Virginia's Private War

Virginia's Private War : Feeding Body and Soul in the Confederacy, 1861-1865

3.23 (17 ratings by Goodreads)
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William Blair's Virginia's Private War is a close study of the home front in the Confederacy and a significant contribution to our understanding of the Confederate defeat. Blair challenges and effectively overturns the dominant assumption that internal stresses and conflicts, particularly along lines of class and race, undermined the Confederacy. Rather, he shows that for most of the South the centripetal forces of Confederate nationalism and defence of home and hearth against an invading enemy were more powerful. Internal problems, including dissent, wracked the state of Virginia, yet these private wars actually helped prolong the conflict as they forced authorities to turn the war into more of a rich man's more

Product details

  • Hardback | 216 pages
  • 148.6 x 216.9 x 23.4mm | 472.77g
  • Oxford University Press Inc
  • New York, United States
  • English
  • New
  • 2 maps
  • 0195118642
  • 9780195118643

Review quote

"Bill Blair has made an important addition to the growing literature on the home front in the Civil War, which adds a crucial dimension to our understanding of that conflict. He demonstrates that, whatever their opinion of the Confederate governemnt and its measures, most Virginians remained loyal to the cause of Southern independence to the bitter end. Instead of sapping the will to win, as some scholars have maintained, white civilians helped to sustain army morale. In Virginia the Confederate cuase did not collapse internally; it was crushed externally by a determined enemy."- James McPherson Princeton University Blair has written a sound, solid, and scholarly work that well merits the attention it undoubtedly will receive * The Historian (Autumn 2000) * William Blair's contribution to the long-running debate is well-researched, lucidly written, and persuasive * Reviews in American History 27 (1999) * Blair has significantly advanced our understanding of the Confederate experience * Reviews in American History 27 (1999) *show more

Back cover copy

This book tells the story of how Confederate civilians in the Old Dominion struggled to feed not only their stomachs but also their souls. Although demonstrating the ways in which the war created many problems within southern communities, Virginia's Private War: Feeding Body and Soul in the Confederacy, 1861-1865 does not support scholars who claim that internal dissent caused the Confederacy's downfall. Instead, it offers a study of the Virginia home front that depicts how the Union army's continued pressure created destruction, hardship, and shortages that left the Confederate public spent and demoralized with the surrender of the army under Robert E. Lee. However, the book does not portray the population as uniformly united in a Lost Cause. Virginians complained a great deal about the management of the war. Such complaints, ironically, may have prolonged the war, for some of the Confederacy's leaders responded by forcing the wealthy to shoulder more of the burden for prosecuting the conflict. Substitution ended, and the men who stayed home became government growers who distributed goods at reduced cost to the poor. But ultimately, as the case is made in Virginia's Private War, none of these efforts could stave off an enemy who strained the resources of Rebel Virginians to the breaking more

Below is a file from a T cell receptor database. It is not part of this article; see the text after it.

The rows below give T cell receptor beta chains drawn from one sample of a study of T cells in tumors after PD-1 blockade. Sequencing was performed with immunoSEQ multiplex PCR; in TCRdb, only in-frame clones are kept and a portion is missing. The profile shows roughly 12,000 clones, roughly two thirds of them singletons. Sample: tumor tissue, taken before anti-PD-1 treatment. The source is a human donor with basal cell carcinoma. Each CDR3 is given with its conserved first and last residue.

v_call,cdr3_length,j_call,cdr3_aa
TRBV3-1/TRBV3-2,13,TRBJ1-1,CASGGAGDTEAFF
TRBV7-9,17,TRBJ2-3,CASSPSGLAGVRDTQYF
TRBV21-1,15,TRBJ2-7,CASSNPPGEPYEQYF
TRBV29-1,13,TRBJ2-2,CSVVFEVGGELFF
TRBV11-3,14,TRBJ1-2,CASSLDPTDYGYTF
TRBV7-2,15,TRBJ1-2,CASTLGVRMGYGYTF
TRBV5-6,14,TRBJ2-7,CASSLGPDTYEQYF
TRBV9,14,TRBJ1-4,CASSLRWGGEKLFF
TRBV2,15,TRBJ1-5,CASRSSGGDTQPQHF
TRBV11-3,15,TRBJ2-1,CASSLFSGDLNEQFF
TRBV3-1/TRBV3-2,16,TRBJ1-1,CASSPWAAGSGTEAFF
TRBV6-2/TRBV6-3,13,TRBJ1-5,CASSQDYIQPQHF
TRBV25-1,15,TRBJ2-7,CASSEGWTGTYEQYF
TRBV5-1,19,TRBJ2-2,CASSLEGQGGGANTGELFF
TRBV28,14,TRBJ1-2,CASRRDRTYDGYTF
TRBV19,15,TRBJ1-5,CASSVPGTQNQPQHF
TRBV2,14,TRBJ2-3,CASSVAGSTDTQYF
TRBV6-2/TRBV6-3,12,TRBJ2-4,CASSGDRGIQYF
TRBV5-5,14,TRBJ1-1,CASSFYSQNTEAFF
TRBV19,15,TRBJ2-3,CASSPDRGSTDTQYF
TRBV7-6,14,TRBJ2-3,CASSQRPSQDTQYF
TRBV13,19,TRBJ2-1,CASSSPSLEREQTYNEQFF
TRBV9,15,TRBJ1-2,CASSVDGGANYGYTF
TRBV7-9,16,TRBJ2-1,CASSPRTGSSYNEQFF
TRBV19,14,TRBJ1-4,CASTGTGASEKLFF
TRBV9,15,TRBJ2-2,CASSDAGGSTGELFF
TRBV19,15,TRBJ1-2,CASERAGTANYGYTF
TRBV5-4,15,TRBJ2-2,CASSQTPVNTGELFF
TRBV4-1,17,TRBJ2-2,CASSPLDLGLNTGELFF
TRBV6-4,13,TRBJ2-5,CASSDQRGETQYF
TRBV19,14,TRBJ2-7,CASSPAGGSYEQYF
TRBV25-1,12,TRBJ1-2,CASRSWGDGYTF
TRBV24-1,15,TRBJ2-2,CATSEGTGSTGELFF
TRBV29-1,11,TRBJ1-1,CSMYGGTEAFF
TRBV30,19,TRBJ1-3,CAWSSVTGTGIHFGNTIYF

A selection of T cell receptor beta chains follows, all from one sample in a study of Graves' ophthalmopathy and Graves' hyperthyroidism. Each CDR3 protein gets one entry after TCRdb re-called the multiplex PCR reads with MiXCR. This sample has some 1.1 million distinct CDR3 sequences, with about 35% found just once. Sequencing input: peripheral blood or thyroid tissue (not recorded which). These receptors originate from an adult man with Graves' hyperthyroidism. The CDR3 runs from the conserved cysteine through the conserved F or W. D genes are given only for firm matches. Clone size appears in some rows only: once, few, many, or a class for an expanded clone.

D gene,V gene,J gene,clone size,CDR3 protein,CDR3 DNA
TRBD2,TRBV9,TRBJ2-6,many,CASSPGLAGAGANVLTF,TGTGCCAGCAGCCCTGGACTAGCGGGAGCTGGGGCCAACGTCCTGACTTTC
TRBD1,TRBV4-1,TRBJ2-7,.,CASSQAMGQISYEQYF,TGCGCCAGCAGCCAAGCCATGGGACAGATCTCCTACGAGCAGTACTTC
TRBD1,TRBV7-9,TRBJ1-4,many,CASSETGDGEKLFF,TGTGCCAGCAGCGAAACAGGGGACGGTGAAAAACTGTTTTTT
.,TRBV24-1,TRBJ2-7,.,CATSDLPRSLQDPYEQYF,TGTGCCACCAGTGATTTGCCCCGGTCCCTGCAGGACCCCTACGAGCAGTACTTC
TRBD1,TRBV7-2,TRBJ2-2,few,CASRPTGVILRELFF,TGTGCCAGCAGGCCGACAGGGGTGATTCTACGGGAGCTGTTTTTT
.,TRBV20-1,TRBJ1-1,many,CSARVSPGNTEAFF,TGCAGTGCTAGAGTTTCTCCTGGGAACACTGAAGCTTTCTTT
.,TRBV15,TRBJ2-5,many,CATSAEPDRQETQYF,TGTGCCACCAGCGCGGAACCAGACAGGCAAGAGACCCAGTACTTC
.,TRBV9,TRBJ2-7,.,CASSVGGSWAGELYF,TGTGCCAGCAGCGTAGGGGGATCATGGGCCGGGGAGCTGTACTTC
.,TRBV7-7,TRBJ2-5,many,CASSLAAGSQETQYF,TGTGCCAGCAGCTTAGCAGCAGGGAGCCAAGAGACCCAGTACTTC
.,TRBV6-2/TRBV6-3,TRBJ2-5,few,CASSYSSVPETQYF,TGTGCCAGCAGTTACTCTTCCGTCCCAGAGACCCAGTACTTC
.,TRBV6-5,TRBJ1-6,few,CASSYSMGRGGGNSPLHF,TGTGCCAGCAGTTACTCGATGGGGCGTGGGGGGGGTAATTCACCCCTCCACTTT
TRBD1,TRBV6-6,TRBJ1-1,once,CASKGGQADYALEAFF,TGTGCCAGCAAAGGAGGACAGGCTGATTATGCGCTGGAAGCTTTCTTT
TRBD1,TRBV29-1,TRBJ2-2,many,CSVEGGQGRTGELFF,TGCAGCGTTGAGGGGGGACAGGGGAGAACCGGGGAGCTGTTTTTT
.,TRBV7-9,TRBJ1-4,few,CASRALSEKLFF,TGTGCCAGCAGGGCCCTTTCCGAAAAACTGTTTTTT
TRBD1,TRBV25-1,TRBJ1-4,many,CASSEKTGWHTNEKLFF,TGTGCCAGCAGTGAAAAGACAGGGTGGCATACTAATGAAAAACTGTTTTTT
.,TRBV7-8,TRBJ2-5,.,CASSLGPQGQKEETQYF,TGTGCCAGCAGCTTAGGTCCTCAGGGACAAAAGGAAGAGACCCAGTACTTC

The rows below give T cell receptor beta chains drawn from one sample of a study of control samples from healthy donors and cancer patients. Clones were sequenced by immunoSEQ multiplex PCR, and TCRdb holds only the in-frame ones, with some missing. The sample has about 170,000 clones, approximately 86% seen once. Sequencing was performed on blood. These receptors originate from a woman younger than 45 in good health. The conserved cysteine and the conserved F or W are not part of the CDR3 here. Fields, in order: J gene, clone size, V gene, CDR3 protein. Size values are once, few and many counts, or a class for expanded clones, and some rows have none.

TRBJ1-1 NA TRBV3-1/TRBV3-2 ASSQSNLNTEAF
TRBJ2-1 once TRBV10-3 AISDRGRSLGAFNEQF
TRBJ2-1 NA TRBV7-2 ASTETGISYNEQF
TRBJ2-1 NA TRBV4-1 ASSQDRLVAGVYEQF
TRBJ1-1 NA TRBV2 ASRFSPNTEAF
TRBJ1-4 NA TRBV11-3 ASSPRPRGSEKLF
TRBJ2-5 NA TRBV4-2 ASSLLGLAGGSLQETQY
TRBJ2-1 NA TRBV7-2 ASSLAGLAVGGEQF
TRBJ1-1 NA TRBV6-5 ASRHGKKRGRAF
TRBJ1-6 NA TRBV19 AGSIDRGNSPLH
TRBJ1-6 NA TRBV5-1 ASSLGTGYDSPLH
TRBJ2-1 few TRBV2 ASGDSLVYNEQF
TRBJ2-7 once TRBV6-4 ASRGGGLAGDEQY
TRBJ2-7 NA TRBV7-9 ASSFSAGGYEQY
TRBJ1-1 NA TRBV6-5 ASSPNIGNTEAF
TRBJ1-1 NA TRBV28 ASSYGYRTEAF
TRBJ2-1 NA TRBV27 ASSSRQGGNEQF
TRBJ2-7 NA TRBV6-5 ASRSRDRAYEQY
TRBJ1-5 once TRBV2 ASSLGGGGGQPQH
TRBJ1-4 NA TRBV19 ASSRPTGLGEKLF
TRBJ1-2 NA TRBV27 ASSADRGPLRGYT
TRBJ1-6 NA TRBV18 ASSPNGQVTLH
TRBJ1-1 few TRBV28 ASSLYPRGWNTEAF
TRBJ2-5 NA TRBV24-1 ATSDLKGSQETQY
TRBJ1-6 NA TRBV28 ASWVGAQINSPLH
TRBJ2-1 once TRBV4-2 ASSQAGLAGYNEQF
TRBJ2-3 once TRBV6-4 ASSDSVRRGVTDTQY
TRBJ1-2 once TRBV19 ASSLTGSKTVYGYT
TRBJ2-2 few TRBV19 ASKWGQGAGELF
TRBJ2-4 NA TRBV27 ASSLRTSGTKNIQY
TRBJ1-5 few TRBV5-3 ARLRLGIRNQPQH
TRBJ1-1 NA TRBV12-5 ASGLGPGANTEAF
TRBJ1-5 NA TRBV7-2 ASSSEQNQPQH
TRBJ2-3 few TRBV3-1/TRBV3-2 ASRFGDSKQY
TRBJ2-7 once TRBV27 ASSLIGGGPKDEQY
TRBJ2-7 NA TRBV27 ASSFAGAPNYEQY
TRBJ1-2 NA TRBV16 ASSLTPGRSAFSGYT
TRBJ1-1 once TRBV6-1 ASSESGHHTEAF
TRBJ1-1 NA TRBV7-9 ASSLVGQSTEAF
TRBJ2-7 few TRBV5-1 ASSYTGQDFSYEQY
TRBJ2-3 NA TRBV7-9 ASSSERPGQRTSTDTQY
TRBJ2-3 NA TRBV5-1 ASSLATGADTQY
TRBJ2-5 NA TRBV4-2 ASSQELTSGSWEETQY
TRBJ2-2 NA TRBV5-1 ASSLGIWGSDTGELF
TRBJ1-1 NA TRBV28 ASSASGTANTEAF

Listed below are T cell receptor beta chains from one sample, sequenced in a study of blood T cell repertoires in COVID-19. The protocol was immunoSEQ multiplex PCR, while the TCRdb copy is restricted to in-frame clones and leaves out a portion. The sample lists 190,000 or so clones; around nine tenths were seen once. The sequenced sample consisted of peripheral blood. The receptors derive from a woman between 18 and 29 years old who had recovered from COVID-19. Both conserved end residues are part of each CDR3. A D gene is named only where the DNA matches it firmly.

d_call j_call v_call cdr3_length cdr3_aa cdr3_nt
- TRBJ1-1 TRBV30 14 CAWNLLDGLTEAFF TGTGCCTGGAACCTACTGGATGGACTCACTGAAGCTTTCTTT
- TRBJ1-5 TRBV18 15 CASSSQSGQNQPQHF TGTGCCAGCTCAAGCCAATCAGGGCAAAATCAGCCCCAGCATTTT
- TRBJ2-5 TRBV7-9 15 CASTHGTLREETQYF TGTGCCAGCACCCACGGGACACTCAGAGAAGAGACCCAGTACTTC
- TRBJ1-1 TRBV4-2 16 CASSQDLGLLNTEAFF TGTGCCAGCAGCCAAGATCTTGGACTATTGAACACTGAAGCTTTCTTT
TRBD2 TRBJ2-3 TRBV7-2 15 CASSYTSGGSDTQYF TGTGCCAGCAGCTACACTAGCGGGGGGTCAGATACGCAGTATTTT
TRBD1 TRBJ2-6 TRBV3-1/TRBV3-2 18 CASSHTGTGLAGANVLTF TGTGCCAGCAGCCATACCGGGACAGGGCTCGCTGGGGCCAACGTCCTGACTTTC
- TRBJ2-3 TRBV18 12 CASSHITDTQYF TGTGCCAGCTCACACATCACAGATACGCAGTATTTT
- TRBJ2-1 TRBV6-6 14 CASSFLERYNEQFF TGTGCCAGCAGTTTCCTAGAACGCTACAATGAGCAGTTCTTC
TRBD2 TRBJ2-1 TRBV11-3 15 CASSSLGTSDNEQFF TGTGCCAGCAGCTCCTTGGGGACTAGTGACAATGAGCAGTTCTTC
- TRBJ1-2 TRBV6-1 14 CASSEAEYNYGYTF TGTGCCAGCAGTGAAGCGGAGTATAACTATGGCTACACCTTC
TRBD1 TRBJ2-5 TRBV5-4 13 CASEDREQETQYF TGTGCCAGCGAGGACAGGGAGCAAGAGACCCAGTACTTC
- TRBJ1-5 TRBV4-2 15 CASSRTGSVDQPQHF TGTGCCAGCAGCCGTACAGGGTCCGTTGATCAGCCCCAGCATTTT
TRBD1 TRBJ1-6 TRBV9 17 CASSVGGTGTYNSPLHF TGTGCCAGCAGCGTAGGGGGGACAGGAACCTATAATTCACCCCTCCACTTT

About William A. Blair

Formerly Assistant Professor of United States History at the University of North Carolina at Greensboro, William Blair is now Associate Professor at Pennsylvania State University, where he is also the Director of the Civil War Era Institute. He won the 1996 Allan Nevins Prize (given by the American Society of Historians for the best American History dissertation) and served as the co-editor of A Politician Goes to War: The Civil War Letters of John White Geary (1995).show more

Rating details

17 ratings
3.23 out of 5 stars
5 6% (1)
4 29% (5)
3 47% (8)
2 18% (3)
1 0% (0)
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